This piece is part of a series of blog posts by members of the Inequalities in Health Alliance, highlighting the breadth of health inequalities that exist throughout society. #EverythingAffectsHealth
Half of Muslim households live in poverty in the UK, writes Dr Hina J Shahid, GP and chair of the Muslim Doctors Association & Allied Health Professionals CIC.
At the beginning of the first wave of the pandemic, it was clear that people of colour and faith were dying disproportionately from COVID-19.
While debates on the role of vitamin D and diabetes dominated medical discourse, the Muslim Doctors Association published and contributed to a series of policy briefings and reports to bring into acute awareness the chronic systemic health and social inequity experienced by communities for decades, and how these were amplified by the pandemic. These emphasised the role of socio-economic deprivation and its intersection with ethnicity and religion and the need to protect religious minorities, and called for urgent multi-level holistic interventions and recognising religion and Islamophobia as overlooked determinants of health. They highlighted how the social determinants of health, such as insecure and poor housing, employment and income, socially patterned chronic conditions, mistrust of government and barriers to healthcare access, were driving excess morbidity and mortality through difficult choices between life and livelihood.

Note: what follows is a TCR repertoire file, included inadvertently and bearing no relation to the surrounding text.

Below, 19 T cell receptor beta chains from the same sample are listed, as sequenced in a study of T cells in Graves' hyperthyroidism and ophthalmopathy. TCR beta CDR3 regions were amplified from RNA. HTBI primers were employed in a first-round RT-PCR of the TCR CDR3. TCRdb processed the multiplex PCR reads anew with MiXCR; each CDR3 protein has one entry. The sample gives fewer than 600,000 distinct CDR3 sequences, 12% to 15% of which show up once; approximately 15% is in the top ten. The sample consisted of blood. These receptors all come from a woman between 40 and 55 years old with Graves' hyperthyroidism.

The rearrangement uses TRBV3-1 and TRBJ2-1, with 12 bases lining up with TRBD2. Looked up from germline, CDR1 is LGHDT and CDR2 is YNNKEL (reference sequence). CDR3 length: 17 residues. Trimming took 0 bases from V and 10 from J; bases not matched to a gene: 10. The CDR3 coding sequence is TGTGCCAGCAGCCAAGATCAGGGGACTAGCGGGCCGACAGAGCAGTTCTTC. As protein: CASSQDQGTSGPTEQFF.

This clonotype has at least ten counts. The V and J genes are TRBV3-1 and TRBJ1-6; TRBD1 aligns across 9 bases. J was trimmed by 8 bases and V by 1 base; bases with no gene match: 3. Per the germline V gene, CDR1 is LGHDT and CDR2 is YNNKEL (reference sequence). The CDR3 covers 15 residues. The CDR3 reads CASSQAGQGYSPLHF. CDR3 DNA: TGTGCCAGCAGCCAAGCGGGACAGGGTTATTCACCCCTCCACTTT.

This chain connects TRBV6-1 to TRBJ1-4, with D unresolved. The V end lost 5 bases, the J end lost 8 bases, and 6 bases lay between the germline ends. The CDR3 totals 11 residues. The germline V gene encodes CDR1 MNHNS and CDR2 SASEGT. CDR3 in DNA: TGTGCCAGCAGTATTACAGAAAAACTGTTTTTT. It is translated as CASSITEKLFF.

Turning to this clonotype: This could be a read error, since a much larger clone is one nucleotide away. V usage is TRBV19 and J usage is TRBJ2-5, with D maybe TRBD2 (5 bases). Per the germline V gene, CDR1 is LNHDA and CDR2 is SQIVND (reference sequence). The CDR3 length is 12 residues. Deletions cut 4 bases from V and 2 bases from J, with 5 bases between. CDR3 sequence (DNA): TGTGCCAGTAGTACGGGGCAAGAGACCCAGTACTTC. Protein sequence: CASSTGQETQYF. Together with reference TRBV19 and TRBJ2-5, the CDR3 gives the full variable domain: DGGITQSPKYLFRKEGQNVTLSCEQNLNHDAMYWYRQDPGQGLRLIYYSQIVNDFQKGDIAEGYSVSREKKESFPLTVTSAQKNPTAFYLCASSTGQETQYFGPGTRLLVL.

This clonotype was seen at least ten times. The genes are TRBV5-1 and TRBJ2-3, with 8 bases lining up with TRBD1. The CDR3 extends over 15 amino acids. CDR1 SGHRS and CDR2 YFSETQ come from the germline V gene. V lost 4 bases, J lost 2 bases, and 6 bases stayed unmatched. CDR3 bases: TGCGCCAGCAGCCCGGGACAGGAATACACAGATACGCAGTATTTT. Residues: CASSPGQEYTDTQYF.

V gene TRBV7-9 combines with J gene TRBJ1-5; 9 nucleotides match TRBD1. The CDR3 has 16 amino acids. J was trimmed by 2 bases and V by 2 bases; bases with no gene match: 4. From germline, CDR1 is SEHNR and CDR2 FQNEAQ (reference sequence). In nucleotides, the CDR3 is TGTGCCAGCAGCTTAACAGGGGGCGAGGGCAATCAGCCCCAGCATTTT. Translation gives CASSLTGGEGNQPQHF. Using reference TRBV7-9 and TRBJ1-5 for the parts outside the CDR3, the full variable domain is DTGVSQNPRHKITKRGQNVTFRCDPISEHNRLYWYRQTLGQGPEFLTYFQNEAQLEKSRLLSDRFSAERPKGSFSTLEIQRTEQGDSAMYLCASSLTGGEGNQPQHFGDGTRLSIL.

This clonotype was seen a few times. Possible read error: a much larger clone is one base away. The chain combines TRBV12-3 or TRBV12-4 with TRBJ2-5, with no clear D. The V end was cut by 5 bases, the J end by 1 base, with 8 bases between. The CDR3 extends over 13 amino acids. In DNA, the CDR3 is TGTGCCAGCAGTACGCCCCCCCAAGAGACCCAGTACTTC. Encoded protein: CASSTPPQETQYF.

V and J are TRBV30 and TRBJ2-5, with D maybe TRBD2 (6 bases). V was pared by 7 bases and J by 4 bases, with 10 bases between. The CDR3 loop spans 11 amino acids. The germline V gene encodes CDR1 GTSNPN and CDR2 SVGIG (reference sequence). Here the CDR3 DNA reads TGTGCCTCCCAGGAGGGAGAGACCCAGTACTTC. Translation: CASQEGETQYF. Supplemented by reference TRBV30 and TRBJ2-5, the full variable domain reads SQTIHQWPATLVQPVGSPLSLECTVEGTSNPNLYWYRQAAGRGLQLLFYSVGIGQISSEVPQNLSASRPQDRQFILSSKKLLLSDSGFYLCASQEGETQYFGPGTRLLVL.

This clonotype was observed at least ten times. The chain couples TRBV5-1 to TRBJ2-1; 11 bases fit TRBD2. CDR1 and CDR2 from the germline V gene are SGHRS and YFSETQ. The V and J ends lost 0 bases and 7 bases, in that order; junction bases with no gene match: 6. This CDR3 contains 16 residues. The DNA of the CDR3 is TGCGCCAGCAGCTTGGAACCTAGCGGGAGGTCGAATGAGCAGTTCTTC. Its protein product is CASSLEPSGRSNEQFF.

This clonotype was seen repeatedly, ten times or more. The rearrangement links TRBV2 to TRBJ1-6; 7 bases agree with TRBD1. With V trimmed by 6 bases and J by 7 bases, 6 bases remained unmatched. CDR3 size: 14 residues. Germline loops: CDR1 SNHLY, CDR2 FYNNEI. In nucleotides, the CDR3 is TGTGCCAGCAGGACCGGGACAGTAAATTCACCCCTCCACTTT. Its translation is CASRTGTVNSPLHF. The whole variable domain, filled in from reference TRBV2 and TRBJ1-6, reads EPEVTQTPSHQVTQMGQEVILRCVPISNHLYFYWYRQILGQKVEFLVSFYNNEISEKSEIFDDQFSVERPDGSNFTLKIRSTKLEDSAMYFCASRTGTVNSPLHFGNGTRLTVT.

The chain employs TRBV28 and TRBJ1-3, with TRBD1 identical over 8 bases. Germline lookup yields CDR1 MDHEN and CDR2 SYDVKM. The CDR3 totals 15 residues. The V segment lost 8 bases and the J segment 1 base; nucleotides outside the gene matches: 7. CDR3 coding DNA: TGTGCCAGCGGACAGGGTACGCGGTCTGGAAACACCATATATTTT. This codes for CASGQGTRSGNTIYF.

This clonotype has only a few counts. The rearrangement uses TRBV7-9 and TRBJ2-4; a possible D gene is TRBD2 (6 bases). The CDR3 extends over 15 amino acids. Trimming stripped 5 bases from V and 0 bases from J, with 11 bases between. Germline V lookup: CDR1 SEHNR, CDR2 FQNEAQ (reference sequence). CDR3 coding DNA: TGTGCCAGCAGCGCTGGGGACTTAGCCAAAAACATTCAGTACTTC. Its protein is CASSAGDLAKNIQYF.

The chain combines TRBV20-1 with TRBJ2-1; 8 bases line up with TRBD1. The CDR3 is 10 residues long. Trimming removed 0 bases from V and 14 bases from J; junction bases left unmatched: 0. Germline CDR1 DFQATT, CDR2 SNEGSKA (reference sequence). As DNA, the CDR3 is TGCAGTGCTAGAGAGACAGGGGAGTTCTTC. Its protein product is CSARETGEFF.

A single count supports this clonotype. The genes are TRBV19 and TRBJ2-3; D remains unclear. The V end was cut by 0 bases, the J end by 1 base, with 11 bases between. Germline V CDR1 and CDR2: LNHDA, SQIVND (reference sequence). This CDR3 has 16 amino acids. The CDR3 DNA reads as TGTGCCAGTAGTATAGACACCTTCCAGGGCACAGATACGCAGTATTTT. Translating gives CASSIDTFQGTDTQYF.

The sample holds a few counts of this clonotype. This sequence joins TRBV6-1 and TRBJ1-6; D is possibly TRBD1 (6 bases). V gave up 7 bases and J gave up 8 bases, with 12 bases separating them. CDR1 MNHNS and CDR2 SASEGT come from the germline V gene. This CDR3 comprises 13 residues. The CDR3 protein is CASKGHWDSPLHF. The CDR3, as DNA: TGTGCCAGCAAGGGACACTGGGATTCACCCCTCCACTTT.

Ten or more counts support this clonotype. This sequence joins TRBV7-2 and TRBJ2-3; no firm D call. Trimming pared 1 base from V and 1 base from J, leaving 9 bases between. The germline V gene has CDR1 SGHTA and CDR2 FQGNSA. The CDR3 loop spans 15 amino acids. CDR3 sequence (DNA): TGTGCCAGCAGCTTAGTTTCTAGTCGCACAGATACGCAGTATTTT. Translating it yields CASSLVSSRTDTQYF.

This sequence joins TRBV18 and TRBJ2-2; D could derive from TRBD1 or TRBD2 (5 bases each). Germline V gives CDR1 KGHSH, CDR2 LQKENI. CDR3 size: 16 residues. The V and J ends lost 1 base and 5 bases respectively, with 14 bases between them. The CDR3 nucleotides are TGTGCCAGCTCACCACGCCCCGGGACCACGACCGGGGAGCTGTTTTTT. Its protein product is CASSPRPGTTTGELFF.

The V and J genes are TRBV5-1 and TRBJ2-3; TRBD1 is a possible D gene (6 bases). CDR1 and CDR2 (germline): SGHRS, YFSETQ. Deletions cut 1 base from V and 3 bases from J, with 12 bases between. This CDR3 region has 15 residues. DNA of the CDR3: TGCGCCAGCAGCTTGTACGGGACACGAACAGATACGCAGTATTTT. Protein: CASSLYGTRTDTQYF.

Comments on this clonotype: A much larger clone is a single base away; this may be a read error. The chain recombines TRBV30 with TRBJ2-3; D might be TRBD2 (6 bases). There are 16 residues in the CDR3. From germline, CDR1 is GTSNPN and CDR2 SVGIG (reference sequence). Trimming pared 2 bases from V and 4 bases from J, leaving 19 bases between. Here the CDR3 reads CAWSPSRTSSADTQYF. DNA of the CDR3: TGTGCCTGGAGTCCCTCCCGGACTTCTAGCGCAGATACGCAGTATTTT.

Why do we bring this up now? Because lessons need to be learnt as we enter another crisis, this time in the cost of living. Community insights are vital sources of early intelligence to prevent a social catastrophe. And we know that prevention is better than cure.
The National Zakat Foundation, a charity supporting Muslims in the UK experiencing poverty, has reported a 90% increase year on year in applications to their Hardship Relief Fund, and that the cost of living crisis is pushing families deeper into deprivation and destitution. The holy month of Ramadan has just concluded – a month of fasting, prayer, community and charity – but Muslim families struggled to provide food on the table to break their fast, with food banks and community organisations stepping in to support them.
The story of Fatima, a single mother living in an unfurnished flat with mounting debts and struggling to provide for her children, is one of many. Recently Zahra*, a single mother of three, came to see me about her child’s developmental delay; she disclosed the Islamophobic abuse and harassment she constantly experiences from her neighbour, and its negative impact on her mental health and her child’s development. Financially destitute, she and her children await respite through relocation, but social housing waiting lists have soared. Women in abusive relationships and financially dependent on partners are risking their lives, and for Muslim women facing barriers in the labour market due to a triple penalty, this is more real.
The cost of living crisis is affecting us all, but it is affecting us differently. A report on the financial impact of COVID-19 in the Muslim community showed that Muslims were six times more likely to lose their job and 10 times more likely to fall into poverty. The intersection of socio-economic deprivation, Islamophobia and COVID-19 is being intensified by the cost of living crisis and urgent action must be taken. This begins by listening to communities and mitigating root causes, not exacerbating them and creating further disparities and divisions.
*name changed to protect anonymity